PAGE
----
To simulate a situation of high disease pressure at Davis, we transplanted 600 CMV-infected plants and 600 WMV-infected plants around the field perimeter for the first two trials, but not for the third. In the Central Valley, we relied upon natural virus inoculum. Aphid populations were monitored by pan traps set in the four corners of each field. The aphids were collected weekly and their numbers averaged to come up with a weekly mean. We monitored fields every 7 to 10 days, then mapped virus infection in the plots. Visual observations of virus infection were confirmed by enzyme-linked immunosorbent assay (ELISA) in the laboratory. The treatment differences in percent infection were analyzed by analysis of variance and t-test.
In the first trial at Davis, plots sprayed with stylet oil had a lower percentage (P ≤ 0.05) of infected plants than the unsprayed control plots 73 days after planting. At 57 and 66 days after planting, the difference was significant only at P = 0.10 (fig. 1A). Plots sprayed with stylet oil had about 52% infection, compared to 69% infection for unsprayed plots 73 days after planting. The high levels of infection may have been due to high disease pressure in the field as well as the disruption of two spray treatments due to rain June 5 and 6, 1993, when the plots were not sprayed for a period of 6 days.
In the second trial, the virus incidence and rate of spread was much higher, with virtually no difference (P= 0.05) observed between sprayed and unsprayed plots (fig. 1B). Ninety-three percent of plants in the sprayed plots and 95% of plants in unsprayed plots were infected about 50 days after planting. Inoculum pressure was extremely high as virus-infected plants from the first trials were still present in the adjacent plot.
In the third trial, no CMV or WMV-infected plants were transplanted around the field. As a result fewer plants were virus-infected. Sprayed plots had only 1.4% incidence of virusinfected plants, which was significantly lower (P ≤ 0.05) than the 12.8% incidence in the unsprayed plots.
Aphid counts averaged about 20–25 per trap per week during the early stages of the first two trials. In the third trial, we found only about five aphids per trap. The majority of those plants infected at Davis were infected by WMV.
In the Central Valley, where we relied only upon natural inoculum, three of the four trials showed no detectable virus incidence or significant aphid activity. In the fourth trial, beginning in July, the oil-treated plants had about 15% virus infection compared to 19% infection for those not treated (fig. 1C). Treatment did not appear to have an impact on virus incidence (P = 0.05).
In the earliest trial, conducted from July to August of 1992 in Stanislaus County, plants sprayed with stylet oil had about 10.4%virus infection, compared to about 13.3% for those not sprayed. Virus incidence in the two treatments was not statistically different (P = 0.05).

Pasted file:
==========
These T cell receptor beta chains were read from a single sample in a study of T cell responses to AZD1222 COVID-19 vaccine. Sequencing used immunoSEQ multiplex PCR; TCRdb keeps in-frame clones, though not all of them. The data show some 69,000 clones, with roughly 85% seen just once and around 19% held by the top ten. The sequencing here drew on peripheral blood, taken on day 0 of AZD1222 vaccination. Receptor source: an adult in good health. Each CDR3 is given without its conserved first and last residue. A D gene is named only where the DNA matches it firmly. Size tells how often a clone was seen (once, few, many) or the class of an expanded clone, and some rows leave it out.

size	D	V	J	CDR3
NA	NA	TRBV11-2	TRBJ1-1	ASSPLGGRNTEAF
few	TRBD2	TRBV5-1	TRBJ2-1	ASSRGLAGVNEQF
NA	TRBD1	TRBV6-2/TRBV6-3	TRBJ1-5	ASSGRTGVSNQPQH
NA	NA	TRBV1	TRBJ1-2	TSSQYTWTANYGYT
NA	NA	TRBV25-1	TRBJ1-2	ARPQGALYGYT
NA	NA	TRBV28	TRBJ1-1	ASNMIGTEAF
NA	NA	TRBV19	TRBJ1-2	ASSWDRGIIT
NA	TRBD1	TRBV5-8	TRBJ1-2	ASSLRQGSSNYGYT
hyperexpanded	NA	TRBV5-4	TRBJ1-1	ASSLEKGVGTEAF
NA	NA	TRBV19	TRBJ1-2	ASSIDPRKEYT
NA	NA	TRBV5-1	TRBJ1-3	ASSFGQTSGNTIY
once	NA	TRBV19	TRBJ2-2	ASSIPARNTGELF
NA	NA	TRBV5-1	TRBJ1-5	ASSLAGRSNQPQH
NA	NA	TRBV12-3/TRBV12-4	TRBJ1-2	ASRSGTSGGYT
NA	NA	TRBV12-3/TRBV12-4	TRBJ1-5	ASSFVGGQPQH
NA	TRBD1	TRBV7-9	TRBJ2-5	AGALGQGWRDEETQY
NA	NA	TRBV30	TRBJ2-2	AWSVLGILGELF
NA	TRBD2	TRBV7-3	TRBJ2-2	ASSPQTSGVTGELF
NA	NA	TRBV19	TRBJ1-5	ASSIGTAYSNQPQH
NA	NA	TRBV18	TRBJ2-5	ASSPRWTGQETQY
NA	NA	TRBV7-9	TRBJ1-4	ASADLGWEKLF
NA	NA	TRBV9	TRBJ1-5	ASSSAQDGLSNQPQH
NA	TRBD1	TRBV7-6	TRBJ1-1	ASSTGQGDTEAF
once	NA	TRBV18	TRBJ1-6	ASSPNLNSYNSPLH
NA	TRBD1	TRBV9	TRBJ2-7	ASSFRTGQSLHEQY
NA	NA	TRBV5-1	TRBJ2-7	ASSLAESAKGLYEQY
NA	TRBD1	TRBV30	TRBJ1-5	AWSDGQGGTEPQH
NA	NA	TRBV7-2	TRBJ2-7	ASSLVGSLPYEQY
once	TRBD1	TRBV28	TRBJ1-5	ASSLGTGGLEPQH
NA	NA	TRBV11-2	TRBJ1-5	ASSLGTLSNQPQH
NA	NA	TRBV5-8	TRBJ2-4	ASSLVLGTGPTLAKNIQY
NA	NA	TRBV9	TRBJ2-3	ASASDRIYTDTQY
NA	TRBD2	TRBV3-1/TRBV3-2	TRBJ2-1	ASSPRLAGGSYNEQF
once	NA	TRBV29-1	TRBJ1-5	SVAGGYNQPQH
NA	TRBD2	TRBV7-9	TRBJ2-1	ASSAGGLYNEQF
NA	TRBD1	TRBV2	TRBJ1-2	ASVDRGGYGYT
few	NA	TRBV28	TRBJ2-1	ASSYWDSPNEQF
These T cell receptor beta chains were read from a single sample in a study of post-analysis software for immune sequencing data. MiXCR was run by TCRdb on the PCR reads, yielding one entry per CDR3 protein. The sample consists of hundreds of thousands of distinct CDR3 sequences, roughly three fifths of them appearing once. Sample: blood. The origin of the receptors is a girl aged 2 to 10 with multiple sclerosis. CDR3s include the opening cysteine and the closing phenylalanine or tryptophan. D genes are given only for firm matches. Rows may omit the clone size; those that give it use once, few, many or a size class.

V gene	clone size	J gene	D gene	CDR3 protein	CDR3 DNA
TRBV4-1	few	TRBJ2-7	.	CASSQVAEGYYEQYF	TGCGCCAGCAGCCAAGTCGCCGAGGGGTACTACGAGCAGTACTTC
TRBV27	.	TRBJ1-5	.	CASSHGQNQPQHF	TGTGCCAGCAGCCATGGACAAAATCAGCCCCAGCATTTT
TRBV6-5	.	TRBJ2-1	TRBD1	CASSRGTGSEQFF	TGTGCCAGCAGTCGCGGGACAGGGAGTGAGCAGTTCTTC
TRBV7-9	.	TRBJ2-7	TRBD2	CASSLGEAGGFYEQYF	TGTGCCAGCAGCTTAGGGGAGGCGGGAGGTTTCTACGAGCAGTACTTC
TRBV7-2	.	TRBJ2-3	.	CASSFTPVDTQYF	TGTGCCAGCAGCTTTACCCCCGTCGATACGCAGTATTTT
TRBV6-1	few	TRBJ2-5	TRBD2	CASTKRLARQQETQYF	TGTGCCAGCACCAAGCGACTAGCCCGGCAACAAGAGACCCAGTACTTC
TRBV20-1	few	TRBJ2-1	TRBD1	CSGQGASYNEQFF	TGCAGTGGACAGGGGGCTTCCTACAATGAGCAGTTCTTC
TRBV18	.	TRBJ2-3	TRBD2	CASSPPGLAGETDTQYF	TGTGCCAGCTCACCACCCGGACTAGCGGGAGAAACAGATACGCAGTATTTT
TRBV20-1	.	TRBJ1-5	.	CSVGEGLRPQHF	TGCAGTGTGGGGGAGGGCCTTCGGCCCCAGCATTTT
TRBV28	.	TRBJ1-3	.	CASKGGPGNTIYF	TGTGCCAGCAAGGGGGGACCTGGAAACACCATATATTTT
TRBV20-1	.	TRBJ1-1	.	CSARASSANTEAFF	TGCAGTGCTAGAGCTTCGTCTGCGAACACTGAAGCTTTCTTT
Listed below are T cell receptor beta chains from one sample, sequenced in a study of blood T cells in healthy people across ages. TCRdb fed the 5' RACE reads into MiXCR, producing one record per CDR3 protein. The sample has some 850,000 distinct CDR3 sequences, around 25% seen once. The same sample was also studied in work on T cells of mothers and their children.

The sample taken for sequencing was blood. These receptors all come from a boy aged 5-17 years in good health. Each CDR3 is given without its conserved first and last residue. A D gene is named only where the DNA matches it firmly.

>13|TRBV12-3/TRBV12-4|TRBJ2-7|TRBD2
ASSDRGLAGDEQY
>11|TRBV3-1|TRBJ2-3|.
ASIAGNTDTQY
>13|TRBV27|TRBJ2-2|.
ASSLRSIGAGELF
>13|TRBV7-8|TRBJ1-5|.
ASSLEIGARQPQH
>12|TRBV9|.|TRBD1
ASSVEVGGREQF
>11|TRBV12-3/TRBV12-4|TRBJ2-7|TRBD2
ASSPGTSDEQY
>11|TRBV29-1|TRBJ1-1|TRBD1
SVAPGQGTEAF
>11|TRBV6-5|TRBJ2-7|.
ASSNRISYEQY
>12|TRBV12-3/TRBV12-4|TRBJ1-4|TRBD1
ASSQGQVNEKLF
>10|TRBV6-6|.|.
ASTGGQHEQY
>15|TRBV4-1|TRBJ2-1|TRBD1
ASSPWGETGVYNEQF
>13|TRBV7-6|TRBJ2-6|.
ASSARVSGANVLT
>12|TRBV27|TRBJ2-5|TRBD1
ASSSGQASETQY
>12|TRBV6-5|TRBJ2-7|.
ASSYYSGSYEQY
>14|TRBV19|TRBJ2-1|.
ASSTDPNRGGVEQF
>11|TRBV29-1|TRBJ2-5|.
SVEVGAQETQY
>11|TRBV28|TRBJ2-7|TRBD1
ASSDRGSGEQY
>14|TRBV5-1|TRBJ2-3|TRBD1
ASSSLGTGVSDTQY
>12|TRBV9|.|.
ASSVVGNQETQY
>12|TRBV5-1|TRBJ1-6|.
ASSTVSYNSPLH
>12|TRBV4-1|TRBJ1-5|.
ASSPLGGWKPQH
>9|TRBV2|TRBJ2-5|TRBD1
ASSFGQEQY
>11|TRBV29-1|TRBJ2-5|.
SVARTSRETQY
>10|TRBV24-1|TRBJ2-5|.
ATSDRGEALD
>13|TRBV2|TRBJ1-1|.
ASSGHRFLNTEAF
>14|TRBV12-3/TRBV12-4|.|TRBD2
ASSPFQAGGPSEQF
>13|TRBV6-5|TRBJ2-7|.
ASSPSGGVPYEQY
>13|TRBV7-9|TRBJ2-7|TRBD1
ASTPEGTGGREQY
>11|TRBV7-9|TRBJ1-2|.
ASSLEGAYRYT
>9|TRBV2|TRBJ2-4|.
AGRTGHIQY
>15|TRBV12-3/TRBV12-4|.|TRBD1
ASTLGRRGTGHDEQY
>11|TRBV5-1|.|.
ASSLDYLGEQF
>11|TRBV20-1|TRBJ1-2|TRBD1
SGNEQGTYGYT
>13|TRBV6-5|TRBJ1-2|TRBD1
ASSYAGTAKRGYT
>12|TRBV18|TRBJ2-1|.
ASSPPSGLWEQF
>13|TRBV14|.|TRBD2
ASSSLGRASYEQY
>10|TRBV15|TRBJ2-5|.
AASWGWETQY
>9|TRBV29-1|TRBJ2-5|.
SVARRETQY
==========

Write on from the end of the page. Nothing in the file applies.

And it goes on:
Fig. 1. Virus incidence and aphid numbers in honeydew melon plots sprayed with JMS Stylet Oil and in unsprayed plots. A, B. Percentage of plants infected with virus and mean aphid numbers in trials conducted under high inoculum pressure at UC Davis, during 1993. C. Virus incidence and mean aphid numbers in one of the four trials conducted in the California Central Valley during 1993. The plants were assessed visually for symptoms of virus infection, with accuracy of visual assessment confirmed by ELISA to be about 98-99%.
Virus spread was extremely rapid in the first two trials at Davis. Virus incidence increased from almost zero to about 35% in the first trial, and to about 80% in the second trial, just one week after symptoms were initially noticed.
Our observations and experiments indicate that low numbers of aphids are capable of causing a high level of disease if a source of virus inoculum is nearby. Viruses such as WMV and CMV are spread by non-colonizing aphids, so growers can't rely on visible evidence of aphids colonizing melon plants as an indication of infection.
Based on the results of our experiments, we concluded that JMS Stylet Oil is effective in reducing the incidence and spread of aphid-transmitted viruses when inoculum pressure is low. When inoculum pressure is high, the stylet oil appears to delay the initial infection by a few days but does not succeed in keeping the spread at tolerable levels. Researchers in Florida recently reported similar results.
Given these limitations, growers must decide for themselves whether application of JMS Stylet Oil is cost-effective. The application of stylet oil requires a significant amount of labor and cost. Thorough coverage of plants is necessary at all times to prevent aphid virus transmission. This requirement may be difficult to meet given the rapid growth of melon plants during warm growing seasons.
We thank the California Melon Research Board for funding part of this study.